And I guess, at a basic level, that would be good news for me.  But so many years later, I’m still not convinced that fucking a man I barely know because I’m lonely, hurting, and scared will help me.   And this is no knock to those who find it to be useful.

So instead, this fake good girl has gone a little mad in her approach to “getting it in” by implementing a plan B.

Can I explore my sexuality without having sex?  The answer is, so far so good.

How exactly has this heterosexual (grown-ass) woman been quelling the fire of her sexuality?

  1. I’m a flirt

For starters, I’ve been flirting my ass off.

I flirt in public, I flirt in private, and I flirt in text. I flirt in a mall. I flirt down a hall.  I flirt when you call!

I say anything and everything I want to say, sometimes just to get a response.  And the reactions and responses I receive never disappoint.

2. Hotline bling

I’ve also participated in a fair amount of sexting (without pics) and phone sex.

That’s been fun too.  Every man brings their own flavor and it has been wildly entertaining (and mind-blowing-ly HOT) experiencing that.  The great thing about sexting is that it’s the gift that keeps on giving because you can always go back to it and relive the moment on those lonely nights.

3. 21 questions

I’ve been sexually curious.

I have a list of questions that I ask men, questions that help me develop a profile.  For example, consider all the things you can learn about a man when you hear his story about the first time he was seduced by a girl or woman.

4. This man

Real talk, watching Mr. Bryon Carter dance (particularly in Beyonce’s “Get Me Bodied” vid) has been getting a sista thru!

All my methods have been quite sexually fulfilling…in a comprehensive way.  And at the end of the day, I can walk away no worse off than when I started.

Have l been tempted to take it over the edge sometimes?   Absolutely.  But usually within 24 hours I’ve been reminded of a very good reason not to go there, whether it was self-imposed or dude putting his foot in his mouth.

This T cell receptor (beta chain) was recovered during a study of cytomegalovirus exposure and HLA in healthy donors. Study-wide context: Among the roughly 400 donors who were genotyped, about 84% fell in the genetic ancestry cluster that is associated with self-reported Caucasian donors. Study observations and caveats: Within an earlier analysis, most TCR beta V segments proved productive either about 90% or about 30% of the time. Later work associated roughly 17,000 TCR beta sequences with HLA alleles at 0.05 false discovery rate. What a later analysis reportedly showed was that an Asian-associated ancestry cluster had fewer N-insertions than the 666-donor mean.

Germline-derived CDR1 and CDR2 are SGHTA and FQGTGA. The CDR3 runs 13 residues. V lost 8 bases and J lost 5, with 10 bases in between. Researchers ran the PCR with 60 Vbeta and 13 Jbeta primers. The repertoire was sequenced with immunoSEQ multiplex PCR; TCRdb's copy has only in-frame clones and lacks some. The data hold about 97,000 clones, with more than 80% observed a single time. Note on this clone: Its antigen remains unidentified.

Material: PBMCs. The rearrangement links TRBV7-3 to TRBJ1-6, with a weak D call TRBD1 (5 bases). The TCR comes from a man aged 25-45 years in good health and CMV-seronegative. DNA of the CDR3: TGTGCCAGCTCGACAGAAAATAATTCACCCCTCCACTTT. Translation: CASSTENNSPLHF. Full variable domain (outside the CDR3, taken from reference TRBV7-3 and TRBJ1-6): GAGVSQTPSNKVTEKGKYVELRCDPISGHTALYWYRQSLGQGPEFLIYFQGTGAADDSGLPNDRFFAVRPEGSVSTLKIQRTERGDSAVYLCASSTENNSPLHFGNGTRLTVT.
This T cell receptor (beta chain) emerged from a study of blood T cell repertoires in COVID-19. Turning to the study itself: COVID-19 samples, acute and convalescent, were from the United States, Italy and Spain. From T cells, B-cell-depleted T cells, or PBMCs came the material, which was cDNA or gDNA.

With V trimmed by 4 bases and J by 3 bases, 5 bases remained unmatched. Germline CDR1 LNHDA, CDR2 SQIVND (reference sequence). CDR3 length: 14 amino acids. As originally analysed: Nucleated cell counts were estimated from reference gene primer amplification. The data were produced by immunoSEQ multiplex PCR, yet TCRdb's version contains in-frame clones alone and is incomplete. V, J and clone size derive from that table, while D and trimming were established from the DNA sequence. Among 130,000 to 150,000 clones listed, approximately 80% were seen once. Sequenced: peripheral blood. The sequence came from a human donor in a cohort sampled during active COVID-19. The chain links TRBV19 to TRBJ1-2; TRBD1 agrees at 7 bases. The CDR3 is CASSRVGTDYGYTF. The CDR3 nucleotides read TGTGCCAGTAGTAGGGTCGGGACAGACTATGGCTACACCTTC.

There is no need to rehearse the type of heartache breakups can bring.  We all know it. The pain, wounds, and loneliness are real.  Hopefully the route I’m taking will help to speed up the healing process and not set me back.

So, here’s to not getting burned while this mad scientist experiments in her storefront sex kitchen.  So far, the concoctions have been tasty.



Good Girl Gone Sad: When obsessing over doing “the right thing” can lead to major fuck ups

There’s this word that I’ve become newly acquainted with called repression.  To say that I’ve become newly acquainted with repression is sort of misleading because most of my conscious and breathing moments on this earth, apart from early childhood, have been lived repressed.  What I mean is that at 40 now, I’ve become a lot more conscious of what repression is and how it has manifested in my life.

The scary thing about repression is that you can actually have a great time while being blissfully ignorant of its presence in your life.

I grew up in the church and while it’s common to hear people say that they did not enjoy their church-going experiences, I did.  In fact, I had the time of my life as a teenager growing up in church, wouldn’t trade my experience.